A quartet of short stories by Britain’s raconteur supreme, Hector Hugh Munro, better known under his pseudonym “Saki”. This collection brings together four of his most curious and amusing tales, all of which involve animals. Saki’s satirical take on the morals and eccentricities of Edwardian society, combined with a compelling narrative and an unexpected ending draw keep the reader hanging on until the very last word.
'Mrs. Packletide’s Tiger': Mrs. Packletide is determined to shoot a tiger in order to get one up on her arch rival Loona Bimberton. In a comical and at times ironic sequence of events, Mrs. Packletide finds herself at the mercy of another rival, just when she had least expected it.
'Tobermory': When Mr. Cornelius Appin announces that he has succeeded in teaching the cat, Tobermory, to speak, nobody in the house party believes him. But when Tobermory makes his entrance and begins to reveal the kind of personal secrets only a cat can know about the assembled company, chaos breaks out. Tobermory must be destroyed at all costs.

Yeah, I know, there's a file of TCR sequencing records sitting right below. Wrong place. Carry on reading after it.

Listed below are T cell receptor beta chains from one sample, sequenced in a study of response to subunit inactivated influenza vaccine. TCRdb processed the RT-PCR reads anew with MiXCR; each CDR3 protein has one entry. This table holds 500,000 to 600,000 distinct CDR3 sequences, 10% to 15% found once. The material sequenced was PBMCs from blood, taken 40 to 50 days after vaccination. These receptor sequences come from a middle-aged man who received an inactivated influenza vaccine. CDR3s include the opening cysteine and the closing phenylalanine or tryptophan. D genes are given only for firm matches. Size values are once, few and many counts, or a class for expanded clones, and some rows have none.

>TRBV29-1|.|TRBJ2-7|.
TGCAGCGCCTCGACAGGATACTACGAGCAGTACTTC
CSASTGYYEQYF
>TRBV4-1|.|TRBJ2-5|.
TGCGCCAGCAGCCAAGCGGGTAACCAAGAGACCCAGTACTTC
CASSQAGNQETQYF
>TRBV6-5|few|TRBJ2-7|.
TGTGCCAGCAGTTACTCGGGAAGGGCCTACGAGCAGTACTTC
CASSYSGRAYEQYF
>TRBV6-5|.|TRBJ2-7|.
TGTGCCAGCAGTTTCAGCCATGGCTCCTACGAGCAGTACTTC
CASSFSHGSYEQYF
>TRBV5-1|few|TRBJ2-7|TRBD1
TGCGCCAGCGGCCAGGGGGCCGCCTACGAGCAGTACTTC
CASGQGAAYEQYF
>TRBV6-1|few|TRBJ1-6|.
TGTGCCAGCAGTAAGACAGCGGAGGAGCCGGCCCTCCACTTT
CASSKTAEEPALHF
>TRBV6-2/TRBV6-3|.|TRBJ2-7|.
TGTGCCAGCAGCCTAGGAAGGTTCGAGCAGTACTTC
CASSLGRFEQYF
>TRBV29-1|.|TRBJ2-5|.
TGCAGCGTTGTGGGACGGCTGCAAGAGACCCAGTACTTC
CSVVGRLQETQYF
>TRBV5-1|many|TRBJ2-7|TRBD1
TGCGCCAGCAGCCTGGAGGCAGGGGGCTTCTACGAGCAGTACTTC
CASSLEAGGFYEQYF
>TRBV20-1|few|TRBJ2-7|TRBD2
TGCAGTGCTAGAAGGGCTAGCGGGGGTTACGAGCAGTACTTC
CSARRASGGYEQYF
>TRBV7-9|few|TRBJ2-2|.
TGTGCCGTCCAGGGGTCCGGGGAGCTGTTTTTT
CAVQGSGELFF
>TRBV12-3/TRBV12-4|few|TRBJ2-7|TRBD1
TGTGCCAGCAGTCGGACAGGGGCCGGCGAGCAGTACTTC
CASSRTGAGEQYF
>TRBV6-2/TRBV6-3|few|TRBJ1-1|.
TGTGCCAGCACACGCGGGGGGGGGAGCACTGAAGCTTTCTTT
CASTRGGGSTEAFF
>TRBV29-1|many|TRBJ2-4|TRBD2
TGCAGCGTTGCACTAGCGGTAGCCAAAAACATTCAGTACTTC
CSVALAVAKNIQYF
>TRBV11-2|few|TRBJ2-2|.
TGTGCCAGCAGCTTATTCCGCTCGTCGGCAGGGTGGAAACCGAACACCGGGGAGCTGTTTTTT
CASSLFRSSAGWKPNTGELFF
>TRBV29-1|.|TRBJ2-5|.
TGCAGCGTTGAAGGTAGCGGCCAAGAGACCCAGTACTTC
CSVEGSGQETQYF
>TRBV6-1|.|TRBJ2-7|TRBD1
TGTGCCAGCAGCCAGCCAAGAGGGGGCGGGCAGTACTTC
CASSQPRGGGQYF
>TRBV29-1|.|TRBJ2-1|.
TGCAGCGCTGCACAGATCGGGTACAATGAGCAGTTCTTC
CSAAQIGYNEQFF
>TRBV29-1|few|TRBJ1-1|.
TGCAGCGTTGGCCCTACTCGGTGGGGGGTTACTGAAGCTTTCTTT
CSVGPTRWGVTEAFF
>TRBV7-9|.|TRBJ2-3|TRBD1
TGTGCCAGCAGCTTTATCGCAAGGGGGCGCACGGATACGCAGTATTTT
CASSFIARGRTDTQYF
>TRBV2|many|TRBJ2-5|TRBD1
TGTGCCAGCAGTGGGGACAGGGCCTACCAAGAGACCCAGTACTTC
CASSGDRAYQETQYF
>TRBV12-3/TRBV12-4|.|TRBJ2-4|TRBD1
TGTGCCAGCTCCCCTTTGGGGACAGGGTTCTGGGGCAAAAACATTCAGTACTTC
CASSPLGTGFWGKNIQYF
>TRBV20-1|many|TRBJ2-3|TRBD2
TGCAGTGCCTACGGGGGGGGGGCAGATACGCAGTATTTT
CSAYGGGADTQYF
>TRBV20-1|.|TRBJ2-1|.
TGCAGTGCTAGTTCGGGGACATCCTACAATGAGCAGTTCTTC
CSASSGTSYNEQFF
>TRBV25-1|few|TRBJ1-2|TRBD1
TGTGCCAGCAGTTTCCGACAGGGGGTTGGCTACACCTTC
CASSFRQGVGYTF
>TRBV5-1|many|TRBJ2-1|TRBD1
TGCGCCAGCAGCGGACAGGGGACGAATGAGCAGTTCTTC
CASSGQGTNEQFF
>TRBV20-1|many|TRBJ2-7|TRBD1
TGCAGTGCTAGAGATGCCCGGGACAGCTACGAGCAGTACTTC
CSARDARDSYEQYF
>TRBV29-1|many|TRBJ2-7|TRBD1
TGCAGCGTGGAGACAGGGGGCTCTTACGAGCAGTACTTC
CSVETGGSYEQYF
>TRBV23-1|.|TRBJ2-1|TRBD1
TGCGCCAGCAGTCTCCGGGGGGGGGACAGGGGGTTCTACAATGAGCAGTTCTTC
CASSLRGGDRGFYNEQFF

'The Mouse': When Theodoric Voler boards a train he finds he is not alone in the compartment. Not only is there a female companion asleep in one corner, there is a mouse that has hidden itself inside his clothes. Can the sensitive and prudish young man manage to undress and extricate the mouse without his female companion waking up?
'Esme': The Baroness recounts a hunting story with a twist. Instead of a fox, the quarry turns out to be an escaped hyena, which adopts her and Constance Broddle and leads them to cover up a heinous killing.
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